Economy|Business and Economy

China’s Evergrande pulls back from default with bond payment
The property giant now has at least another week to deal with its debt crisis.
Evergrande creditors are still bracing for an eventual debt restructuring that could rank among the largest-ever in China [File: Gilles Sabrie/Bloomberg]
By Bloomberg NewsBloomberg
22 Oct 2021
China Evergrande Group pulled back from the brink of default by paying a bond coupon before Saturday’s deadline, giving the property giant at least another week to come to grips with a debt crisis that has rattled investor confidence in the world’s second-largest economy.
The $83.5 million payment to international bondholders surprised some China watchers who had expected Evergrande to prioritize local creditors, suppliers and disgruntled homebuyers — many of whom are waiting for the company to make good on overdue obligations.
While the news helped fuel the biggest weekly rally in Chinese junk bonds since 2012, Evergrande creditors are still bracing for an eventual debt restructuring that could rank among the largest-ever in China. The company’s 8.25% bond due March 2022 is priced at just 26 cents on the dollar even after rallying on Friday, a sign investors expect deep haircuts.
Evergrande’s coupon payment, which came at the tail end of a 30-day grace period, marked the latest twist in a saga that has roiled China’s $860 billion offshore credit market and cast a pall over a real estate sector that accounts for about a quarter of economic output. Senior Chinese policy makers have tried to reassure investors in recent days that risks from Evergrande are contained, even as they signal a reluctance to bail the company out.
“The payment looks like an attempt to kick the can down the road,” said Wu Qiong, executive director at BOC International Holdings. “Nevertheless, it’s positive and buys the time Evergrande needs for asset sales, strengthening the base-line case of an orderly restructuring.”
With more than $300 billion in liabilities, billionaire Hui Ka Yan’s developer has become one of the biggest casualties of Chinese President Xi Jinping’s years-long effort to wring the excesses out of the country’s debt-laden real estate sector. The question looming over global markets is whether Xi can tackle the problem — and pull off a sweeping campaign to bring “common prosperity” to China — without derailing the economy’s fragile recovery from the pandemic.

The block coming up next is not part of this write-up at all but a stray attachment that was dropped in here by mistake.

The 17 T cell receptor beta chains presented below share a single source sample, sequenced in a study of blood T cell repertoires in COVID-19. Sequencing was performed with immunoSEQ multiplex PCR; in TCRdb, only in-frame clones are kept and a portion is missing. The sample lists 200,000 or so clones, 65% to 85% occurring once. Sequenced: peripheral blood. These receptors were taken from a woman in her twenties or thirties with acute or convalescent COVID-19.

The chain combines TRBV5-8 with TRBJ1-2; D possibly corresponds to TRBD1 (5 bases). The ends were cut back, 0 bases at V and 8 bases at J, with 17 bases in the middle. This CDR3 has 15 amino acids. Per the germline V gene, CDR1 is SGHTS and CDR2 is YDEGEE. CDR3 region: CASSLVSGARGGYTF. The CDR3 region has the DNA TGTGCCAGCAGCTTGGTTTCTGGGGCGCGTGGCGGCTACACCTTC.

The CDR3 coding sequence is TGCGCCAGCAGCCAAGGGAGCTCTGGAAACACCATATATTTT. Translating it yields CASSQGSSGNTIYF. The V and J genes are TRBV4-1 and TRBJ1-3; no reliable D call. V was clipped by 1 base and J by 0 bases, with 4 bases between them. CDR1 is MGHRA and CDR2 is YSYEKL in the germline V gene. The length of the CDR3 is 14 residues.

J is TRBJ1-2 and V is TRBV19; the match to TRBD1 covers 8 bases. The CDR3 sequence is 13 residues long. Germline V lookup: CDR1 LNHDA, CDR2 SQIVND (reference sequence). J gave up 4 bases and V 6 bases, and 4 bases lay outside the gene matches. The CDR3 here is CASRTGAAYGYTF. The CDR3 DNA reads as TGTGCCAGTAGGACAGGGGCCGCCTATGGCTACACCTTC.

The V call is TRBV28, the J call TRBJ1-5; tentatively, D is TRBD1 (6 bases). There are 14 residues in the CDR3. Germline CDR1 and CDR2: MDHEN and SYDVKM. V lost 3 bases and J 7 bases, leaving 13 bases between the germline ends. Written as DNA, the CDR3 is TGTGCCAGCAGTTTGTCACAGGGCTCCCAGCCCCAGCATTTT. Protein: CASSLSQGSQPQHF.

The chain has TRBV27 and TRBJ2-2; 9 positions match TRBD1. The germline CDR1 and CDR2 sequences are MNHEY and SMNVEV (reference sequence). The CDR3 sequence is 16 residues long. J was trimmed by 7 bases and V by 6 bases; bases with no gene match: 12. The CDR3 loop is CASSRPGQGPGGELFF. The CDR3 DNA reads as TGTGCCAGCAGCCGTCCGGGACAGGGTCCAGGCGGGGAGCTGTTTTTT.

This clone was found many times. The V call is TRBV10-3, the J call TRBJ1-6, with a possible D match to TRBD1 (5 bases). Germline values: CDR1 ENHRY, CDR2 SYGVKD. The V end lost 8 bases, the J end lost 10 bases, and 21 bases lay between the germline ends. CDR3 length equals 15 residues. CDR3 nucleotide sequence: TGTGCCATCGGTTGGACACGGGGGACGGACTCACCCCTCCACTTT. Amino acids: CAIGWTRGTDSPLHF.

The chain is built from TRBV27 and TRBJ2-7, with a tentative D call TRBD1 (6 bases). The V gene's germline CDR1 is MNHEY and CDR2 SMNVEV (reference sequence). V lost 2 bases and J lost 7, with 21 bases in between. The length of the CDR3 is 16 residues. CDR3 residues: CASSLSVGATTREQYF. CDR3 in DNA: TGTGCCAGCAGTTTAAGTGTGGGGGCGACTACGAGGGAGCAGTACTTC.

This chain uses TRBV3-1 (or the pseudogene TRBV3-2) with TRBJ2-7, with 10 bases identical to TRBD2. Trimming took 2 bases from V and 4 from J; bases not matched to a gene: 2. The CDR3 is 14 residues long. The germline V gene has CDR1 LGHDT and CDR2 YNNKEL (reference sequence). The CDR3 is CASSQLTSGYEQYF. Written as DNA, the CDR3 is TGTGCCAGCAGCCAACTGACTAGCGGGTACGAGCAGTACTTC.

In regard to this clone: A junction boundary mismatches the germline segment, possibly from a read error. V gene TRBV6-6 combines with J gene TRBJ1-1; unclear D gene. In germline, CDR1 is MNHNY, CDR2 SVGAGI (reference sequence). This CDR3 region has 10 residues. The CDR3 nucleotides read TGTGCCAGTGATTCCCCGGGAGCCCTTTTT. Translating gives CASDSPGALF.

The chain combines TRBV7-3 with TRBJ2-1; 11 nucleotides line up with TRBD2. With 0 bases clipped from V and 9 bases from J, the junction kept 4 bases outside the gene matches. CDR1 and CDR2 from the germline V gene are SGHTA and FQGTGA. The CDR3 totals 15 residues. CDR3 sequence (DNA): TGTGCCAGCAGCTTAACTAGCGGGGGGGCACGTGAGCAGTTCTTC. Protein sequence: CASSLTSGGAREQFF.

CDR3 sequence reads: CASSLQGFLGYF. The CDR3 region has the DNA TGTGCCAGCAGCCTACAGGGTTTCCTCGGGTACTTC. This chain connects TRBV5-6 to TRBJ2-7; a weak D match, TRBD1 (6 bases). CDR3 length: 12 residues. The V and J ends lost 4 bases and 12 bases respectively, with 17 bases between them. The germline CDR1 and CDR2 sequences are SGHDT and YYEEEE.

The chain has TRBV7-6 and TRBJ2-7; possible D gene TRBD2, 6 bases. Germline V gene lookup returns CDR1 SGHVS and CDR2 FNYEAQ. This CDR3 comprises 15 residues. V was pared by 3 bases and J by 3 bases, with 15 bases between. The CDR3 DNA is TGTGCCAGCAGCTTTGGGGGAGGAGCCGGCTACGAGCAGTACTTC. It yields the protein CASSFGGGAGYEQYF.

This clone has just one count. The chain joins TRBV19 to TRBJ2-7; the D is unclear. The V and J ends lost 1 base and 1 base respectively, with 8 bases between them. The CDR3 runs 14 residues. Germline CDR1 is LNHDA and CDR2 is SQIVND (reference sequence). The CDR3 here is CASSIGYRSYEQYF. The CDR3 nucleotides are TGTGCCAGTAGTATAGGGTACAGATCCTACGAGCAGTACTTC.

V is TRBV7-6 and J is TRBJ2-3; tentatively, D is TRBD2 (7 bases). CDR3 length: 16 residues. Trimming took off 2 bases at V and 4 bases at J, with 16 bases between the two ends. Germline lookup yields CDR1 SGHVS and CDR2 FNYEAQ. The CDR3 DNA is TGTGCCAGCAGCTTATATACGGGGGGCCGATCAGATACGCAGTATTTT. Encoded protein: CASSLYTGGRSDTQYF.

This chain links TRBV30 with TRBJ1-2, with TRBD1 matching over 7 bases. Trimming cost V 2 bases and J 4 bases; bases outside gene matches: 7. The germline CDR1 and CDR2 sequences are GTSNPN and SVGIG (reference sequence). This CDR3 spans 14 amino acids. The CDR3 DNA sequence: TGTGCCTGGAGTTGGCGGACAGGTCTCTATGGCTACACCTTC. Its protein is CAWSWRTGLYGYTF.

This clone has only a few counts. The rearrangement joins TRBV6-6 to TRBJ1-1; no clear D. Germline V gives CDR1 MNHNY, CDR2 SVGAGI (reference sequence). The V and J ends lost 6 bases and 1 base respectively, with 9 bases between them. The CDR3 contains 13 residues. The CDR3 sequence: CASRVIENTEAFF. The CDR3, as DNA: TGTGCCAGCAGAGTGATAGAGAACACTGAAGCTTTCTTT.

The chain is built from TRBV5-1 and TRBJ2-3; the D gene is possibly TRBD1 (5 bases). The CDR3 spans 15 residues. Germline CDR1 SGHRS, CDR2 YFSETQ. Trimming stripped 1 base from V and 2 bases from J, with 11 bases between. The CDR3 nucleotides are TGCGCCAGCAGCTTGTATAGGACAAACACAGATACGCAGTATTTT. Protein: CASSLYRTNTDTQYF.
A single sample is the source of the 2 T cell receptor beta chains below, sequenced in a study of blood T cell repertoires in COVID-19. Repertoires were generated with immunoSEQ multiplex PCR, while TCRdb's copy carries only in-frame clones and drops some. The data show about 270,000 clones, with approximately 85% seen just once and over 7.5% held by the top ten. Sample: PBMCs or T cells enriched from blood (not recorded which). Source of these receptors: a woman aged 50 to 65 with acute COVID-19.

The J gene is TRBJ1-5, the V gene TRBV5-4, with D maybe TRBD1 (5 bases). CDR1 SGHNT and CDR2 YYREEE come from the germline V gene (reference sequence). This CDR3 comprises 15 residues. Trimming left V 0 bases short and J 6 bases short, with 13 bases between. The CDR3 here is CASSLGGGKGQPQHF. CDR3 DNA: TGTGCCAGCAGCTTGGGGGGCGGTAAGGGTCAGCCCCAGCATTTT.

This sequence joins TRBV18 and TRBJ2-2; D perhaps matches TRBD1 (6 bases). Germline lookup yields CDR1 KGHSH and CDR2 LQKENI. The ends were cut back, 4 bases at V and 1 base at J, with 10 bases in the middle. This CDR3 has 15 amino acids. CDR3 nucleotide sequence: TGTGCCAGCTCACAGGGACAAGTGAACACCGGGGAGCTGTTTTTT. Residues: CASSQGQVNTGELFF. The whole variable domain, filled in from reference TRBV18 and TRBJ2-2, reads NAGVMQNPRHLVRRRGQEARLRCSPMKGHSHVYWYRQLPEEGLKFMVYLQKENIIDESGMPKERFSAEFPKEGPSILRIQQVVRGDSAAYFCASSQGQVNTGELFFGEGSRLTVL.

Evergrande’s coupon payment was initially due on Sept. 23. The company wired the funds on Thursday and investors will receive the money before Saturday, people with knowledge of the matter said, asking not to be identified because the transaction is private.
The 30-day grace period for Evergrande’s next dollar coupon payment ends on Oct. 29. The company needs to pay interest on another four dollar notes this year and has a hefty wall of maturing debt in 2022, with some $7.4 billion coming due in onshore and offshore bonds.
A spokesperson for Evergrande, Asia’s largest issuer of junk-rated debt, declined to comment.
Some investors, including credit specialist Marathon Asset Management, have been betting that Evergrande’s debt still offers value despite the developer’s troubles. Marathon Chief Executive Officer Bruce Richards said on Bloomberg Television last month that his firm has been buying Evergrande bonds and planned to add to its holdings.
Others are less optimistic. The company recently abandoned talks to sell a stake in its property-management arm and said it’s not made further progress on asset sales. Evergrande’s real estate sales plunged about 97% during peak home-buying season, further crimping its ability to generate funds.
Hui’s wealthy backers are also starting to lose faith. Chinese Estates Holdings Ltd., controlled by the family of property mogul and fellow poker pal Joseph Lau, has been selling Evergrande stock and said it could unload its entire stake.
“Evergrande is a candle burning on both ends, it needs to address declines in revenue and at the same time find cash for looming repayments,” said Justin Tang, the head of Asian research at United First Partners. “Nothing short of a restructuring or white knight will do.”
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